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  • Writer's pictureDr. Anthony Lilles

Il Duomo in Milan

This Church was a sheer and unexpected grace today -- it has its own bright Gothic splendor which shines in the middle of the city. The inside is magnificent. I thought, because Milan was industrial, that the Church might be neglected or else in some difficult part of town. Instead, it rises up in the very heart of the city. Our tour guide explained to us that if we really wanted to know the heart of Milan we needed to see the heart of Il Duomo - a Church dedicated to the Nativity of Mary and the Assumption. In fact, arrayed in gold, Mary sits on top of the Cathedral, drawing all the architecture with her with a throng of saints into the heavens.

Going to the Heart of Il Duomo in Milan There is so much to reflect on - but one thought that keeps coming back is how this Church rises up in the heart of the city. Chesterton observes that ancient people, especially those of the Mediterranean basin, would build their cities around a sacred place. Furthermore, the cities of Mediterranean cultures tended to be walled - as if to keep not only human enemies but also the perilous forces of nature at bay. The interior of the city was protected so that people could live - and the most important part of life was worship.

The Virgin Mother drawing up Il Duomo to HeavenFor the Romans in particular, the greatest of all human virtues was piety - loyalty to the gods of the family hearth. Chesterton believed it was their family values that distinguished, that motivated their struggle against Carthage - even after the Roman peoples were utterly vanquished. Deep in the Roman heart was a desire to protect a way of life, to protect the sacred places entrusted to its care, to protect the family heritage for which the Roman was responsible. Verifying these observations, the Book of Maccabees testifies that there was an original friendship between Roman and Israel. Both peoples were engaged in the fierce struggles to protect these values against opposing cultural and political forces. The Carthaginians worshiped Molech by infant sacrifice - the same practice that we find in the Ba'alism condemned by the prophets. (It is hard not to categorize as similar the current promotion of clinical abortions - only our god is commercialism, a god who demands complete and constant votive offerings to a new priesthood we call the salesman.) The ancient Romans and Jews knew that it was worthy to fight against such a dehumanizing religion, that if they failed to stand up to the forces which promoted it - all that they considered most important in life would be lost. Their God-centered, family culture was worth their very lives to preserve. Although Rome defeated Carthage - it began to lose its struggle for these values. Christian apologists tell us that fear and despair were eating at the very heart of Rome before the Gospel was proclaimed. Christ died so that a new kind of God-centered, family culture might thrive. Such a culture of life and civilization of love is meant to serve as a sign in this life for what awaits us in eternity. Pope Benedict observes that it was not purely accidental that after the Greeks, the Romans should be among the first to receive the Gospel of Christ. Instead, he contends, this was an important part of divine providence - the Gospel was not something proclaimed to individuals in isolation. It was meant to imbue culture and raise it up so that its most noble aspirations might be realized. It is on this point that our visit took on special meaning. Buried in the Crypt of Il Duomo, a Cathedral that sits over the vestiges of the baptistery in which St. Ambrose baptized St. Augustine, is one of the great reformers of the 16th Century - St. Charles Borromeo. In a future post I want to share a conversation I had with Cardinal Stafford about him, a conversation which helped me understand why it was so important to found St. John Vianney Theological Seminary. But to conclude this post, it is enough to recall that St. Charles undertook the reform of the Church at a time of crisis. The Renaissance which seemed at first to promise the achievement of a genuinely Christian culture had gone awry. What ought to have been a theo-centric anthopological enterprise had developed into an un-Christian anthropocentric endeavor - the rebirth of culture became "man centered" rather than "God centered." This naive exuberance in humanity's achievements contributed to profound divisions in the Church which have never been healed.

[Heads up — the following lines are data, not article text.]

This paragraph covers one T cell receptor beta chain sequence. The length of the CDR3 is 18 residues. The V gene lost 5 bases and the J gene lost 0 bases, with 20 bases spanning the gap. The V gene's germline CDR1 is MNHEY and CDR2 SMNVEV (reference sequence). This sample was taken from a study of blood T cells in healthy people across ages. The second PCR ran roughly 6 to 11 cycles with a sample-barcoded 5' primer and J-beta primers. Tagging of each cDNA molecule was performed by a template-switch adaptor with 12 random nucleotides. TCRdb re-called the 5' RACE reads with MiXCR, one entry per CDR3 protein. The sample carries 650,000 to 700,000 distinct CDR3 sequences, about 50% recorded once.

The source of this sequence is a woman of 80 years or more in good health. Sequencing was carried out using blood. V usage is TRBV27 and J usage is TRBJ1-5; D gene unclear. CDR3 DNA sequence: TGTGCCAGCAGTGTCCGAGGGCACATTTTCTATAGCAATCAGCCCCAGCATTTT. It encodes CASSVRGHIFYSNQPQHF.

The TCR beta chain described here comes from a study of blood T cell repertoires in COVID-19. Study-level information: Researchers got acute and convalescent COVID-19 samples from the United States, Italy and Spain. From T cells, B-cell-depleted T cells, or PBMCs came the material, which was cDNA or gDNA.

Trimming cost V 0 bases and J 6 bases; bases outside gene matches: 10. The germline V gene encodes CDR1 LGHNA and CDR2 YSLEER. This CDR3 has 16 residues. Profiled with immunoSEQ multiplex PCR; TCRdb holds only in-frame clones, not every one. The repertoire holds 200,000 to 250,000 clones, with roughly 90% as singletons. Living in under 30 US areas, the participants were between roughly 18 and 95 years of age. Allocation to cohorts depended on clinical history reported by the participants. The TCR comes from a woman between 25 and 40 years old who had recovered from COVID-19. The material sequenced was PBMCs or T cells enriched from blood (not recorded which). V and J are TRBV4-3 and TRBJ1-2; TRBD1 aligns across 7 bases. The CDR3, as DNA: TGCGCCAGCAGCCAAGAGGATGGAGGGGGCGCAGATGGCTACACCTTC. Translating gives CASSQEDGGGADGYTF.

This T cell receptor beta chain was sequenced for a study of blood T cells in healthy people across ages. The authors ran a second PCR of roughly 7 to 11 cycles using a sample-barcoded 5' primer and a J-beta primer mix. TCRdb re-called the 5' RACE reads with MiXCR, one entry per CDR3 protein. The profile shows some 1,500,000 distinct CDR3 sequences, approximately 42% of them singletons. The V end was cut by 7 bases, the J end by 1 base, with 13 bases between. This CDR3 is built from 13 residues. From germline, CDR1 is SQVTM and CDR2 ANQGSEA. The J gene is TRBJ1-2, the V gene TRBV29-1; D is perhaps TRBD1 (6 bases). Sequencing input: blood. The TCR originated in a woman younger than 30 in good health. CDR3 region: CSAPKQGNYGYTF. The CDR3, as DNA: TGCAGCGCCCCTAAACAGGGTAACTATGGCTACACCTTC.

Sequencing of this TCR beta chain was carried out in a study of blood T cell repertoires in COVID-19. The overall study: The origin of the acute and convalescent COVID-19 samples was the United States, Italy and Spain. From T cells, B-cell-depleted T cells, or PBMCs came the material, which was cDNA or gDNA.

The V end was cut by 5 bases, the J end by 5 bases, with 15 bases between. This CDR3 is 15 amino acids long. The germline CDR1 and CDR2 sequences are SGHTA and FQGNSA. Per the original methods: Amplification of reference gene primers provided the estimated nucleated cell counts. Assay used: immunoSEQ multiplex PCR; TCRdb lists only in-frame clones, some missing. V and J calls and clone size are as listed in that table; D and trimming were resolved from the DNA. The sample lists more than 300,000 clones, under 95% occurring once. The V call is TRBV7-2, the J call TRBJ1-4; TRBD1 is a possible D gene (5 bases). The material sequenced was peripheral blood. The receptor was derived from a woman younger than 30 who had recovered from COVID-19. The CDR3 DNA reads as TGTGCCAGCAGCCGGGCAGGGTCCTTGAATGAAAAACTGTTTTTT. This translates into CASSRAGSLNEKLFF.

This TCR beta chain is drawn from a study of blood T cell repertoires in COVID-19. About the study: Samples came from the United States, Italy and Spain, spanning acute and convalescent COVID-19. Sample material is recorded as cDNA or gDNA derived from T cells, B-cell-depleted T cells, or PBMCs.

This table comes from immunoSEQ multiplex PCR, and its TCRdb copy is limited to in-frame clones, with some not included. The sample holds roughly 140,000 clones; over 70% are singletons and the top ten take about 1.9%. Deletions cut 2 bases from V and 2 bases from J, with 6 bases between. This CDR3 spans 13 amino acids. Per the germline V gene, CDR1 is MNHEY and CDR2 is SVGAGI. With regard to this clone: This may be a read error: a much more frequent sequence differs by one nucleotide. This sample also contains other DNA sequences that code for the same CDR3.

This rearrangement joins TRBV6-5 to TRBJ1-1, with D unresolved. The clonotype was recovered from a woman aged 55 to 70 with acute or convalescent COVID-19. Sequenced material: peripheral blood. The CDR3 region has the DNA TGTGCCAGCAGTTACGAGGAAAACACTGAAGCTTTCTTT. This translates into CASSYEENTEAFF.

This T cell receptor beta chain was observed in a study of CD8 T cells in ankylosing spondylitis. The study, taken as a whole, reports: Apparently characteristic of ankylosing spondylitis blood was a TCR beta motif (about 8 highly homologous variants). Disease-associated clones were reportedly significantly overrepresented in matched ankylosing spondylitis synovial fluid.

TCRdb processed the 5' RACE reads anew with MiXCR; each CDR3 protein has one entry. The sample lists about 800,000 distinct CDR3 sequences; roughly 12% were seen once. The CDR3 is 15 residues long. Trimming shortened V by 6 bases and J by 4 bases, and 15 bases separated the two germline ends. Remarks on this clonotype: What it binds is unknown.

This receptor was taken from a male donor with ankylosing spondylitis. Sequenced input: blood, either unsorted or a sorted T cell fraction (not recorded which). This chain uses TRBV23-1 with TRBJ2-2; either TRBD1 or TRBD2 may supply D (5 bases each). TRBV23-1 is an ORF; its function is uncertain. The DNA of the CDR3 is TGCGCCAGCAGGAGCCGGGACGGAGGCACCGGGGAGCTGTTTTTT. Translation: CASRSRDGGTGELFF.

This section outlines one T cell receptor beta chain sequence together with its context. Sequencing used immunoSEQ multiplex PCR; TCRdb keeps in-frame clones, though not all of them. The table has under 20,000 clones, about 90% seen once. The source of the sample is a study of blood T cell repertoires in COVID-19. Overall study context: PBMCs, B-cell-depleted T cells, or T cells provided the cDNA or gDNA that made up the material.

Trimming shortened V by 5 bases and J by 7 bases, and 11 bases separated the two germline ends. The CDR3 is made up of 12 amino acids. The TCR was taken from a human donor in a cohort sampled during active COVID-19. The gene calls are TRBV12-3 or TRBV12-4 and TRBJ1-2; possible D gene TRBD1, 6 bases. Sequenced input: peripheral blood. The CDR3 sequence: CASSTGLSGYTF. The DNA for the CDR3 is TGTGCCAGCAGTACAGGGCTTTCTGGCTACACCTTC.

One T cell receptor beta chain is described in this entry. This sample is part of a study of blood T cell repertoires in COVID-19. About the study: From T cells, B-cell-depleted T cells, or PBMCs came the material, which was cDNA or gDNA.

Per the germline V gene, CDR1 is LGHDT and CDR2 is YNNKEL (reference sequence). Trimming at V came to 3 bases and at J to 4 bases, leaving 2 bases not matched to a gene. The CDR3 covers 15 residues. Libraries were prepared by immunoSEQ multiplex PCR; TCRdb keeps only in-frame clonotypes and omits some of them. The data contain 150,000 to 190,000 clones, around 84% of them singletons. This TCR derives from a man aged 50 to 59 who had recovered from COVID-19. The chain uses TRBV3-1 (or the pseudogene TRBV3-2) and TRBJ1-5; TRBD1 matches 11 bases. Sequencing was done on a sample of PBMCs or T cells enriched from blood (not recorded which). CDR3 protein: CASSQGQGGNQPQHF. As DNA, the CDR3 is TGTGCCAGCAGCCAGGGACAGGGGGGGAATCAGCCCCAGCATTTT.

Waiting for our busHow did St .Charles deal with this excess and help the Church and the wider society find its balance again? He spearheaded any number of new endeavors many of which he turned into success stories because of his hard work. But behind all this was three things which roots genuine culture in human maturity: asceticism, contemplative study and most of all a return to the discipline of prayer were at the heart of all his efforts. In addition to all our efforts to advance our society in terms of technology and art, just like Christians of the 16th Century we also need to engage the struggle against sin, the struggle to find the truth and the struggle to pray if we are to preserve what is most essentially human - humanity in relation to God - in our culture. So today I remembered your intentions behind the leader of the 16th Century Catholic Reform whose example remain an inspiration for our efforts today.

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